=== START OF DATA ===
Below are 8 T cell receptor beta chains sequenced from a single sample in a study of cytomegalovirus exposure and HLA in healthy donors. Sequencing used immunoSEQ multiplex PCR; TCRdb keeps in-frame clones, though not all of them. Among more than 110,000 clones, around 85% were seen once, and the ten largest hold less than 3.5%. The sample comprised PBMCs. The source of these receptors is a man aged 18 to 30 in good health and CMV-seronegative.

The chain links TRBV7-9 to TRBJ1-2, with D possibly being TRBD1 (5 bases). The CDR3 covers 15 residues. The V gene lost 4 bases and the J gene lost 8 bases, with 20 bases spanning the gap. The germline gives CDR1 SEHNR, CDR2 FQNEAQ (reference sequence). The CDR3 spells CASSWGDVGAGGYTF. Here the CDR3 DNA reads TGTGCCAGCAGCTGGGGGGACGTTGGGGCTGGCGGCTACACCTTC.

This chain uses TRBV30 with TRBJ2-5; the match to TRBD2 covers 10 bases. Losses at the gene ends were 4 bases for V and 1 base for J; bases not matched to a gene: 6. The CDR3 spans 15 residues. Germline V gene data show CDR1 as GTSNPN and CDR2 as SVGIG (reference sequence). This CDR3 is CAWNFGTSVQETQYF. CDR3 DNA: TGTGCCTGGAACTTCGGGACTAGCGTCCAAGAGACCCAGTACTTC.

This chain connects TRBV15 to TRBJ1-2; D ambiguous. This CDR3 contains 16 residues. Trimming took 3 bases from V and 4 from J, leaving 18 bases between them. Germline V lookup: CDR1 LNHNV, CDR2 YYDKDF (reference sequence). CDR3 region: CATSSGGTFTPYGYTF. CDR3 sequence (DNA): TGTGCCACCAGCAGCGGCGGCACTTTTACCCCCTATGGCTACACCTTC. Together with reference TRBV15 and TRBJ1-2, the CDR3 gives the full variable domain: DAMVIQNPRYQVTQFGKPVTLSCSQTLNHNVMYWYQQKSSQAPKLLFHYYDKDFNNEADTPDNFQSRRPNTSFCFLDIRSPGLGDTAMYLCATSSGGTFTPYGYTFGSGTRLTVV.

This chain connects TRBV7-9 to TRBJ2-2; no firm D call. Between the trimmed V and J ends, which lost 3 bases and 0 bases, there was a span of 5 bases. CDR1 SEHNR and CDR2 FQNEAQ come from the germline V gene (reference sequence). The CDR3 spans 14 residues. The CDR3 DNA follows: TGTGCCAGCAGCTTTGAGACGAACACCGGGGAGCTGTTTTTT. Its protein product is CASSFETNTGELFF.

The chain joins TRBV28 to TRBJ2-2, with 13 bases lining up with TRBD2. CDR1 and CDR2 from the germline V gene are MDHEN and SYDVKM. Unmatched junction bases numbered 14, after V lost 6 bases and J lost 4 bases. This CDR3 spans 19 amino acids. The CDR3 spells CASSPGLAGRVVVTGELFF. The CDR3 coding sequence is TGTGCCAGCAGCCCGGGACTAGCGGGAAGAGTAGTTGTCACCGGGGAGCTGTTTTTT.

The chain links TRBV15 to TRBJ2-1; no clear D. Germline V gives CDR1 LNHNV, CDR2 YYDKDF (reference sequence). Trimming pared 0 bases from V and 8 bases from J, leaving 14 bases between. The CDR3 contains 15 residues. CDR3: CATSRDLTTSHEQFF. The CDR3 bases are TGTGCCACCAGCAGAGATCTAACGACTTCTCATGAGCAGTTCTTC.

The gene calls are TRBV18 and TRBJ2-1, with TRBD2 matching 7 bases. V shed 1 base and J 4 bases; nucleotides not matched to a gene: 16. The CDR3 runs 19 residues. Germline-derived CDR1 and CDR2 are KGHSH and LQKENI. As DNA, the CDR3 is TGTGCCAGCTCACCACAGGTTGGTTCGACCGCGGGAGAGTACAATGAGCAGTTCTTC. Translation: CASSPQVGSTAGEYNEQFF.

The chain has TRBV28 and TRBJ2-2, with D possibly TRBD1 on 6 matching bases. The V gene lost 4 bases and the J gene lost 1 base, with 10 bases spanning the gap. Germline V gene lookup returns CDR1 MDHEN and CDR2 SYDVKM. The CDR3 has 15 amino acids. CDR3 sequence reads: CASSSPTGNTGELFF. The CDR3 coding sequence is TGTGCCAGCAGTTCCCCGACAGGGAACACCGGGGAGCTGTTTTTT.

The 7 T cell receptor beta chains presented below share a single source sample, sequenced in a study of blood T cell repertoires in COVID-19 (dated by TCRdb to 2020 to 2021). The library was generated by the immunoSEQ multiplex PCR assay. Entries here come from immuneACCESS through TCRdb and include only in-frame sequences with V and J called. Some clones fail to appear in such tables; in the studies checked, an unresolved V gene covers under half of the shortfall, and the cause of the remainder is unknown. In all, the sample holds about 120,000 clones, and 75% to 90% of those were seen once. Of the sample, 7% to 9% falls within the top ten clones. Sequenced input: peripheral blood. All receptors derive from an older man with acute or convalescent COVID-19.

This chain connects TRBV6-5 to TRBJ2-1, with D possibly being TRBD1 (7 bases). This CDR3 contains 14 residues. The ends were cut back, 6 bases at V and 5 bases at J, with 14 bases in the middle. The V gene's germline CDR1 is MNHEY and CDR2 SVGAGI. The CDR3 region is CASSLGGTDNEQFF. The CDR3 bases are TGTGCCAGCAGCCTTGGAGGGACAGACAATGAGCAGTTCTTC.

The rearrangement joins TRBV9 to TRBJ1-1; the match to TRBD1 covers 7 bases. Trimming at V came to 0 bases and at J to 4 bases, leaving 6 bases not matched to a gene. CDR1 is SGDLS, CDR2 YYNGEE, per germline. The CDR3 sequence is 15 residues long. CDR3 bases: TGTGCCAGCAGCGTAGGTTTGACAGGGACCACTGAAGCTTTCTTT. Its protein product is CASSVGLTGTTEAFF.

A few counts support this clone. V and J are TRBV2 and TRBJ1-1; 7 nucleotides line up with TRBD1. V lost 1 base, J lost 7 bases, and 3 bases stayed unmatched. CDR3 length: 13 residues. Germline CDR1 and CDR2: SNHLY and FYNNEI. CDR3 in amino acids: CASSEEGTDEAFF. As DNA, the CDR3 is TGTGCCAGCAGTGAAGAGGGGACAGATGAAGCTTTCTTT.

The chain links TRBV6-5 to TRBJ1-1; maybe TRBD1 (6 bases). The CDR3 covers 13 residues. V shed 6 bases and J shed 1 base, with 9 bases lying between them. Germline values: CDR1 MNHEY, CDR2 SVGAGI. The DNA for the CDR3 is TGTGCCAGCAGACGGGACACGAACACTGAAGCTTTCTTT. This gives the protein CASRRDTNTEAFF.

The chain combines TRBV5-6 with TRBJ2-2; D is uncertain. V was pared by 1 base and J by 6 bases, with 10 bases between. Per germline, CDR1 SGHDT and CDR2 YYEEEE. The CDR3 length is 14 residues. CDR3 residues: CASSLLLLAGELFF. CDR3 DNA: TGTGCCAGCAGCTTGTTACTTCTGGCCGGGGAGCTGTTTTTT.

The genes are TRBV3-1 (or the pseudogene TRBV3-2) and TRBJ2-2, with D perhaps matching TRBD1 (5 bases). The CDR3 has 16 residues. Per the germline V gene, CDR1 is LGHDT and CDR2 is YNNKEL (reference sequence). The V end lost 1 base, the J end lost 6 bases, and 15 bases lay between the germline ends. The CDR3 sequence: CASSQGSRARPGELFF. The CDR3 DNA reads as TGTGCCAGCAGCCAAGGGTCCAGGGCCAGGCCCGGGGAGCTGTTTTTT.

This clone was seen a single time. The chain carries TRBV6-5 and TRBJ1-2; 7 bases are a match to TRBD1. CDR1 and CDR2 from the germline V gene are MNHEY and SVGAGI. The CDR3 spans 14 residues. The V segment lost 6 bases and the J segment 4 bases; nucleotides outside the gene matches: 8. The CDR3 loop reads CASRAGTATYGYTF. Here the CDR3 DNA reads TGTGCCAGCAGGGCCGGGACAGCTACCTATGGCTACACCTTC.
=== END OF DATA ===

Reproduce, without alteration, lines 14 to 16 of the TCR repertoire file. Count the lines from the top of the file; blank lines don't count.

The chain links TRBV6-5 to TRBJ1-1; maybe TRBD1 (6 bases). The CDR3 covers 13 residues. V shed 6 bases and J shed 1 base, with 9 bases lying between them. Germline values: CDR1 MNHEY, CDR2 SVGAGI. The DNA for the CDR3 is TGTGCCAGCAGACGGGACACGAACACTGAAGCTTTCTTT. This gives the protein CASRRDTNTEAFF.

The chain combines TRBV5-6 with TRBJ2-2; D is uncertain. V was pared by 1 base and J by 6 bases, with 10 bases between. Per germline, CDR1 SGHDT and CDR2 YYEEEE. The CDR3 length is 14 residues. CDR3 residues: CASSLLLLAGELFF. CDR3 DNA: TGTGCCAGCAGCTTGTTACTTCTGGCCGGGGAGCTGTTTTTT.

The genes are TRBV3-1 (or the pseudogene TRBV3-2) and TRBJ2-2, with D perhaps matching TRBD1 (5 bases). The CDR3 has 16 residues. Per the germline V gene, CDR1 is LGHDT and CDR2 is YNNKEL (reference sequence). The V end lost 1 base, the J end lost 6 bases, and 15 bases lay between the germline ends. The CDR3 sequence: CASSQGSRARPGELFF. The CDR3 DNA reads as TGTGCCAGCAGCCAAGGGTCCAGGGCCAGGCCCGGGGAGCTGTTTTTT.